Life Sciences BadgeManchester’s University challenge team brought home the trophy this year after a tense battle against Pembroke College, Cambridge, joining winners from 2006 and 2009. After participating in a program viewed by an estimated audience of 3 million, what lasting impressions has the experience left on the team and what is it like returning to university life? We interviewed 21-year old Michael McKenna, an undergraduate biochemist from FLS and the teams science specialist, about his experience and life following the show.

Michael told us how he has always enjoyed watching quiz shows, but admits to only becoming interested in University challenge relatively recently,

“I watched it a couple of times with my parents when I was younger, but the questions were always so far over my head I never really got into it”.

However, since becoming a fan in 2008 he admitted with a laugh that he now gets particularly involved, often shouting answers at the screen.

As the youngest member of the team, a first year undergraduate at the time of filming, we wanted to know what drew him to try out and how he gained his extensive general knowledge. Already a quiz fanatic, Michael said that soon after joining the university he searched for quiz societies and competitions to participate in. This lead him to compete in Oxford as part of a non-televised competition. It was the contacts he made here who encouraged him to try out for the University challenge team. He was particularly modest about his general knowledge simply saying,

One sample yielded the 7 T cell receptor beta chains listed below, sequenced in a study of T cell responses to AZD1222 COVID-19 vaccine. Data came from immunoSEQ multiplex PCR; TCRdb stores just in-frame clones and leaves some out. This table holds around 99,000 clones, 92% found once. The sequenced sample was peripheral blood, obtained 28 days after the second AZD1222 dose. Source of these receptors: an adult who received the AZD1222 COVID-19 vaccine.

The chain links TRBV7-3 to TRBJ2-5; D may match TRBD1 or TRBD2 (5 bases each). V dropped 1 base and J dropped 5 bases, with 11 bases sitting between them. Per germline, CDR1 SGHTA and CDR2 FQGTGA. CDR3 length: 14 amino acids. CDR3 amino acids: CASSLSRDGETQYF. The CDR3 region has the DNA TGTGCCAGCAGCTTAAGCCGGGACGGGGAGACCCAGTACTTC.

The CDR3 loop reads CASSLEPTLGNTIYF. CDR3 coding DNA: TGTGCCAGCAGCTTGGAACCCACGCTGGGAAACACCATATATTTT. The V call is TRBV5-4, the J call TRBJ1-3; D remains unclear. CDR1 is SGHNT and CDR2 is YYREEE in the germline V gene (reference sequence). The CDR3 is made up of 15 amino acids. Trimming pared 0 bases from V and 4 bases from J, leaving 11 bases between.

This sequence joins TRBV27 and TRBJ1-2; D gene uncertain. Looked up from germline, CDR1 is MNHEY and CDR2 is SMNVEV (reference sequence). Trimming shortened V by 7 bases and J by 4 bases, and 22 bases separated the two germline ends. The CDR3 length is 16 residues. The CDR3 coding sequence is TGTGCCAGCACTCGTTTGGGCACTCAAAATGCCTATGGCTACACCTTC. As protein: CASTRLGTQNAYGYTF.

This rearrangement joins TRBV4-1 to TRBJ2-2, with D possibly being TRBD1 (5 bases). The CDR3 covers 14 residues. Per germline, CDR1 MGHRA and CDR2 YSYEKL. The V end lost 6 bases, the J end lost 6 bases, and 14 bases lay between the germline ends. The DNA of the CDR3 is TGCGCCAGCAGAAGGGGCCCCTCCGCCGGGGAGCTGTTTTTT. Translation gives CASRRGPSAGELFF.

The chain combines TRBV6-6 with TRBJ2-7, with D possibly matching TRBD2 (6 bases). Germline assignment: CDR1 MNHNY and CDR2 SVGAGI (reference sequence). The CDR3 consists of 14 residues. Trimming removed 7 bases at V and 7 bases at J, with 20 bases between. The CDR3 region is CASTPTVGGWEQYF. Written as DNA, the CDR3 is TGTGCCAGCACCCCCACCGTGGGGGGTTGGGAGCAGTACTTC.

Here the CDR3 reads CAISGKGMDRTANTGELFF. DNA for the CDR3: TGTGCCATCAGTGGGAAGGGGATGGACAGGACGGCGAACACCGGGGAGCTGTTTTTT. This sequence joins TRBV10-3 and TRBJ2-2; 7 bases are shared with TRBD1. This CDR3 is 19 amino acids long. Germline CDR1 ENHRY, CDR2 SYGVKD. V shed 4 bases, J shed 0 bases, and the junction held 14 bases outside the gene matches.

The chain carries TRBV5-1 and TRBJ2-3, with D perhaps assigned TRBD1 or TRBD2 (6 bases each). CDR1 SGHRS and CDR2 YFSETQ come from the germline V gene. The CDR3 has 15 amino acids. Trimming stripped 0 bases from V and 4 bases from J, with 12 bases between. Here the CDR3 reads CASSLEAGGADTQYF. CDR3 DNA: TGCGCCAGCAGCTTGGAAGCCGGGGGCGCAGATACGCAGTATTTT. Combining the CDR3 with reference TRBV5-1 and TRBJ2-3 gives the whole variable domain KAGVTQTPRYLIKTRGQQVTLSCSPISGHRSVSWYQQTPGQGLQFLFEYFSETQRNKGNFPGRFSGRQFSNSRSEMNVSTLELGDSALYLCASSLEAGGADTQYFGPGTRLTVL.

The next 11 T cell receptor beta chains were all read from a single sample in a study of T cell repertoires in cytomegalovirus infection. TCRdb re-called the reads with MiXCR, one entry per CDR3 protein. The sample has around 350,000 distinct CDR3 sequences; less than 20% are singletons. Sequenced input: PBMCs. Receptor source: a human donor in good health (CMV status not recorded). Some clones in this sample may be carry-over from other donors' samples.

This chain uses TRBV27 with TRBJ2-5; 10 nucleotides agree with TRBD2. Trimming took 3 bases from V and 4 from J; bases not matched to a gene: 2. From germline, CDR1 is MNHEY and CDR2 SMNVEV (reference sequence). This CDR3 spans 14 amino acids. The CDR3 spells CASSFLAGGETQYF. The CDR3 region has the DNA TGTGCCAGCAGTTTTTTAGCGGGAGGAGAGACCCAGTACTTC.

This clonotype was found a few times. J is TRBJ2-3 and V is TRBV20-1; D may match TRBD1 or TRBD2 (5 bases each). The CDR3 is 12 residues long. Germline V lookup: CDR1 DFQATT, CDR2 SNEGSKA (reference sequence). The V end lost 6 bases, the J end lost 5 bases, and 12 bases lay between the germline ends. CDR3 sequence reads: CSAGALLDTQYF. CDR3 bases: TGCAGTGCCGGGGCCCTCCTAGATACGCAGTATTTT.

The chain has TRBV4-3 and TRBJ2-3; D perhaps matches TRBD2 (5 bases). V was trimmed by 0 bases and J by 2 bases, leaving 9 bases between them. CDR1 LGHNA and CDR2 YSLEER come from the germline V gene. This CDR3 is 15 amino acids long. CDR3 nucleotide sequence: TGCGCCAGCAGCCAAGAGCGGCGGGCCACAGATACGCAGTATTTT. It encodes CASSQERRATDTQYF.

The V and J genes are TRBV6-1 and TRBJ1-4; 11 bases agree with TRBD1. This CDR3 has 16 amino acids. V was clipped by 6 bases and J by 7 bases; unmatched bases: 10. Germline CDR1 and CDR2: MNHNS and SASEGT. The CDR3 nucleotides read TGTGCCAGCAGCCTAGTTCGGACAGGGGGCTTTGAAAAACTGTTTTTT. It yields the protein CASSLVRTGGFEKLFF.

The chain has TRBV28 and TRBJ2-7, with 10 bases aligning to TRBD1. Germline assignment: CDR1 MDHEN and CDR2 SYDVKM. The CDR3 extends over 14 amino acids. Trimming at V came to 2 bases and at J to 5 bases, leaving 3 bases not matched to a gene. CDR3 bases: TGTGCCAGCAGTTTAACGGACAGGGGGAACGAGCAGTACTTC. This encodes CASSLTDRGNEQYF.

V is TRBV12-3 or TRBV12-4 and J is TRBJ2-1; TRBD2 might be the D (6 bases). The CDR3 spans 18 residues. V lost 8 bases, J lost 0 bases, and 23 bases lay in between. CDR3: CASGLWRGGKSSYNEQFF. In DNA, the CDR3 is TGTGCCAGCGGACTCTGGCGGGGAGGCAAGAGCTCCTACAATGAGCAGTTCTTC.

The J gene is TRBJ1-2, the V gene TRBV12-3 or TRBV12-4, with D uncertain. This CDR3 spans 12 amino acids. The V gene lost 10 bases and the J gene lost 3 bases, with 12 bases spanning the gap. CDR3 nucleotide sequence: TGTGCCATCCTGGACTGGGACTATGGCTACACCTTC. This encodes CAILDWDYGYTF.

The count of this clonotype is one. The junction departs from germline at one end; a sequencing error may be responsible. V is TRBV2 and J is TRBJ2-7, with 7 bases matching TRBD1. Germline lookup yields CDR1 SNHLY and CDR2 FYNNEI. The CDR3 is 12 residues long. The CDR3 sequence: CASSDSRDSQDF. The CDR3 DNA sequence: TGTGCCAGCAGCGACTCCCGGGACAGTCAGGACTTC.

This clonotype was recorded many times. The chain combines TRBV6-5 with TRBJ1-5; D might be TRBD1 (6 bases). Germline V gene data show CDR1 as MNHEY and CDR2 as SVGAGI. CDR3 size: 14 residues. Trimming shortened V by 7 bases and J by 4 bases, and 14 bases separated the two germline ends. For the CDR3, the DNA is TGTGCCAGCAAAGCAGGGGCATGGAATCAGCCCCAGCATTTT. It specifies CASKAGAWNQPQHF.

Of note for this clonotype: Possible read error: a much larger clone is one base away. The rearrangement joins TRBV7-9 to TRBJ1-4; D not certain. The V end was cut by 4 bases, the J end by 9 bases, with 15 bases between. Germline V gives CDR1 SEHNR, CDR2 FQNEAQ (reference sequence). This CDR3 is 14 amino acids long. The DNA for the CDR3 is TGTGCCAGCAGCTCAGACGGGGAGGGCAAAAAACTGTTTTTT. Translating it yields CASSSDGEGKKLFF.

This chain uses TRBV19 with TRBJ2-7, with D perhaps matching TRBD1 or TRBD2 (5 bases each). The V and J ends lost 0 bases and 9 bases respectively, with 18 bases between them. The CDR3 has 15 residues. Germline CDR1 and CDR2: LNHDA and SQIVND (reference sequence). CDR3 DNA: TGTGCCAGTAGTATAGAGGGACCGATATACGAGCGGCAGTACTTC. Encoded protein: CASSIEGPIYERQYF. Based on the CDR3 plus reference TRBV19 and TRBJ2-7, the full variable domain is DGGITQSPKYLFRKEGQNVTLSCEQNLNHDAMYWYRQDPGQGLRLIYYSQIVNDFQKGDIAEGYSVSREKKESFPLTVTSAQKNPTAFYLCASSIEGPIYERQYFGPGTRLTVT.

“I think I actually have a pretty bad memory for facts, I was chosen because the knowledge I do have complimented the rest of the team.”

Mike spoke fondly of his experiences on the show noting that,

“although in the first few rounds everyone was quite nervous and didn’t really speak much, as the competition drew on people became more relaxed and friendly and I’m still in contact with some of people we met in the later rounds”.

He also revealed that although Jeremy Paxman comes across as relatively stern on TV, whenever there was a dispute over the acceptability of an answer he always sided with the students.

Mike is now settling back into university life and is close to completing his second year of study. Along with his fellow team mates, he now practices with this years team and has formed (what I assume must be a formidable) pub quiz team. He reflects that Manchester’s rigorous selection process and active community of previous team members was hugely beneficial for himself and the team, probably giving them an edge over other universities.

Sarah Fox (May 2012)

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